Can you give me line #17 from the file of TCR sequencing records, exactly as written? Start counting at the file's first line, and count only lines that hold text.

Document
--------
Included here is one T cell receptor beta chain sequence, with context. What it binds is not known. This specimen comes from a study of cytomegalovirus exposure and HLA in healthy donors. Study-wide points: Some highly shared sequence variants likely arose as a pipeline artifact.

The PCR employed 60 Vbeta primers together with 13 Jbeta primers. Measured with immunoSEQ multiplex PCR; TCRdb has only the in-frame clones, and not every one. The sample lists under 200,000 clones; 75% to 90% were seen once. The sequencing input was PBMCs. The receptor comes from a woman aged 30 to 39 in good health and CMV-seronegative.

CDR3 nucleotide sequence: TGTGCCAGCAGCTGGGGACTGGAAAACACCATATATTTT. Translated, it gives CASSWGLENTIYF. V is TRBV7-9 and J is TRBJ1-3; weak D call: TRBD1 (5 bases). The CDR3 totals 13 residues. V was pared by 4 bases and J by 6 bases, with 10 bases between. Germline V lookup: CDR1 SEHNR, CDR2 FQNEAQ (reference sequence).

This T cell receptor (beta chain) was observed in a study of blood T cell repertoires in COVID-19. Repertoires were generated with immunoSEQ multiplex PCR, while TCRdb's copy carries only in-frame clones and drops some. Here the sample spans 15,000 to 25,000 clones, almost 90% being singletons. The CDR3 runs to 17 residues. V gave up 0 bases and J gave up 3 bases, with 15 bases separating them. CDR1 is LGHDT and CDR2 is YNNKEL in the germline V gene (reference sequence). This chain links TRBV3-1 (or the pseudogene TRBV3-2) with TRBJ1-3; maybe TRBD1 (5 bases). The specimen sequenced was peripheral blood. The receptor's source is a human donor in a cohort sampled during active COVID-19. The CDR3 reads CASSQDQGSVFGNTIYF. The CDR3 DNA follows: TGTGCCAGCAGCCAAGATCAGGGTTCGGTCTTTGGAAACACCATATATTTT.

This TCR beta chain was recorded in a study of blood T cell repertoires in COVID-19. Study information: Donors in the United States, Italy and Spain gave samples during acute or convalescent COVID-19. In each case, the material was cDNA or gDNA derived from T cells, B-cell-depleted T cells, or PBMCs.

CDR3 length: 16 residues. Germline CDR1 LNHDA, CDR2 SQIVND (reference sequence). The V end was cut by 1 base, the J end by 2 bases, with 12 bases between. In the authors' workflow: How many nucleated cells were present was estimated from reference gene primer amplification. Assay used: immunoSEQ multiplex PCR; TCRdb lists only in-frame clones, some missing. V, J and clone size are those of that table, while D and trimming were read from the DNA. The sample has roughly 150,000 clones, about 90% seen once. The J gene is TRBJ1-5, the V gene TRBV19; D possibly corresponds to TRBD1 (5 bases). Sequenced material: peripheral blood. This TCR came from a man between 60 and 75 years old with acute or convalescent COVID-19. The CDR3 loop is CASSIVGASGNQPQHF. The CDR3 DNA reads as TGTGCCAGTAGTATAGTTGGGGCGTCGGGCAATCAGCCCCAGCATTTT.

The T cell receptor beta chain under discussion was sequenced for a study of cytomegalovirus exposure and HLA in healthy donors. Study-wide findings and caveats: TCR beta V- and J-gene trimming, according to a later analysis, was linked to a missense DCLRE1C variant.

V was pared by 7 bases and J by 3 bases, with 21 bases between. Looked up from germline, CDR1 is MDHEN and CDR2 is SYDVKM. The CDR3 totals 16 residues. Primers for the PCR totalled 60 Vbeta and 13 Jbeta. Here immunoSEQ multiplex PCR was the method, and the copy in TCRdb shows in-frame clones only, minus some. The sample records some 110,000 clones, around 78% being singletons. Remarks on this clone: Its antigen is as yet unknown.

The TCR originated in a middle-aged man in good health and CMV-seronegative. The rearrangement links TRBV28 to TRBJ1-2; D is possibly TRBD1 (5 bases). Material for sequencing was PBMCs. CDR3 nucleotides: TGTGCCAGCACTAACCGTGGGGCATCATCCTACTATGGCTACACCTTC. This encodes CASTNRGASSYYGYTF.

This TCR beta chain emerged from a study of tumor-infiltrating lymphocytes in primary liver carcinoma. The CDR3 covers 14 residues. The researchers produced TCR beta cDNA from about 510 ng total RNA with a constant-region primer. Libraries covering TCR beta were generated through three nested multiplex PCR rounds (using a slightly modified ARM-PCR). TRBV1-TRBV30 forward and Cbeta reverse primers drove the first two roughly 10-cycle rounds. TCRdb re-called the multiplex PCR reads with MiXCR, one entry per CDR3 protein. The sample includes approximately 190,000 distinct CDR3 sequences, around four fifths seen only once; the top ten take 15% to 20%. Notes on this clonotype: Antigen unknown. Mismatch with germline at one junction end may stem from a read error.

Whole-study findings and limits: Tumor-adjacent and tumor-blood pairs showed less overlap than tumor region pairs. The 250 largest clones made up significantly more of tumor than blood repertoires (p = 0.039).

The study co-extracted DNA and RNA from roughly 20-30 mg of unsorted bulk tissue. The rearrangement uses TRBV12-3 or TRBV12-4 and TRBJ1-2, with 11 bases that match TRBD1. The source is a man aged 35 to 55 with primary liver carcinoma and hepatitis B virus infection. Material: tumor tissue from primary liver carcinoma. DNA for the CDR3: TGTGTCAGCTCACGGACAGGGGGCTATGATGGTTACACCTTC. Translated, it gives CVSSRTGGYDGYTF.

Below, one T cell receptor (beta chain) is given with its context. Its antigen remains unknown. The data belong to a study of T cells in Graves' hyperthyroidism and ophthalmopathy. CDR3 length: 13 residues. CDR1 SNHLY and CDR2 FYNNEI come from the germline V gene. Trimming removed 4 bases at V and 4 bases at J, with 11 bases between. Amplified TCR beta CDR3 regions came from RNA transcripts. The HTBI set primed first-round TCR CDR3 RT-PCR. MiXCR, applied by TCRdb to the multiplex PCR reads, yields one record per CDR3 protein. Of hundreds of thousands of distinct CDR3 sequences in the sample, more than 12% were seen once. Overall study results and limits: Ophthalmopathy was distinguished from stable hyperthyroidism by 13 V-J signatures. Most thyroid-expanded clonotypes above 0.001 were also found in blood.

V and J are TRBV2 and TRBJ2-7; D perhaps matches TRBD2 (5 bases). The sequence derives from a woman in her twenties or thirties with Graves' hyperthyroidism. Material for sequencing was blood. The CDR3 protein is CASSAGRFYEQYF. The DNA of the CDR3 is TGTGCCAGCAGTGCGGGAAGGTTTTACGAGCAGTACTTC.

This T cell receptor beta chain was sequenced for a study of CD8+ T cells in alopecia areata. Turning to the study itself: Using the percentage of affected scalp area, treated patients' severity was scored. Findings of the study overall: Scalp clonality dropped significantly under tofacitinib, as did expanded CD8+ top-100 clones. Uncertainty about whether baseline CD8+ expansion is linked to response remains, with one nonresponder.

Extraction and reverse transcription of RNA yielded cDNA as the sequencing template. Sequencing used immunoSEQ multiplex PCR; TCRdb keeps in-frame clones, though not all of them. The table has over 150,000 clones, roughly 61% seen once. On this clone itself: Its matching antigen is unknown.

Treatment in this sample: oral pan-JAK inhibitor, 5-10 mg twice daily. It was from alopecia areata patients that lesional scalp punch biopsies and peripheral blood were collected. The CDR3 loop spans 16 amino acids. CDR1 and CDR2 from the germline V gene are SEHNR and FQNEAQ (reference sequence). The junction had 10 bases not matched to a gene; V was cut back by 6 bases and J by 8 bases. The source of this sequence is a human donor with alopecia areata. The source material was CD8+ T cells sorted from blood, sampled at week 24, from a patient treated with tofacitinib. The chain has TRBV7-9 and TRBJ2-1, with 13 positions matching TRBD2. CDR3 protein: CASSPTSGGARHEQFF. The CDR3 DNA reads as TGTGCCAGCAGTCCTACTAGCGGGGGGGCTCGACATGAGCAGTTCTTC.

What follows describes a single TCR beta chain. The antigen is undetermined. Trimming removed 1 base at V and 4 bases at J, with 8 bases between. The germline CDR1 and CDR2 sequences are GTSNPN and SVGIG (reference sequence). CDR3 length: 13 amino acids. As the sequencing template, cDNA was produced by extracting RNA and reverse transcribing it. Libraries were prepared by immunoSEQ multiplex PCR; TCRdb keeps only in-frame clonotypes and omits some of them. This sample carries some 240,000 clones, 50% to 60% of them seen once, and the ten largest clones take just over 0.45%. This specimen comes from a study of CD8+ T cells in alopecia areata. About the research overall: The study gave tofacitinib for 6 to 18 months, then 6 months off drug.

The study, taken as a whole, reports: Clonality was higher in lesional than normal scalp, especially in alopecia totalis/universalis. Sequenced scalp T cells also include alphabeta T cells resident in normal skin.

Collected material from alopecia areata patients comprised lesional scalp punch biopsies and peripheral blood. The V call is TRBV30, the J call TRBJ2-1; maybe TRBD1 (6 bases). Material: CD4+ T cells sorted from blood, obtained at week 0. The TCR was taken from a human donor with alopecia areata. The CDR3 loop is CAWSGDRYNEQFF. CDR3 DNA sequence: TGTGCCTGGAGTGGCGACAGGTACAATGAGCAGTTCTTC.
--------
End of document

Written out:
Treatment in this sample: oral pan-JAK inhibitor, 5-10 mg twice daily. It was from alopecia areata patients that lesional scalp punch biopsies and peripheral blood were collected. The CDR3 loop spans 16 amino acids. CDR1 and CDR2 from the germline V gene are SEHNR and FQNEAQ (reference sequence). The junction had 10 bases not matched to a gene; V was cut back by 6 bases and J by 8 bases. The source of this sequence is a human donor with alopecia areata. The source material was CD8+ T cells sorted from blood, sampled at week 24, from a patient treated with tofacitinib. The chain has TRBV7-9 and TRBJ2-1, with 13 positions matching TRBD2. CDR3 protein: CASSPTSGGARHEQFF. The CDR3 DNA reads as TGTGCCAGCAGTCCTACTAGCGGGGGGGCTCGACATGAGCAGTTCTTC.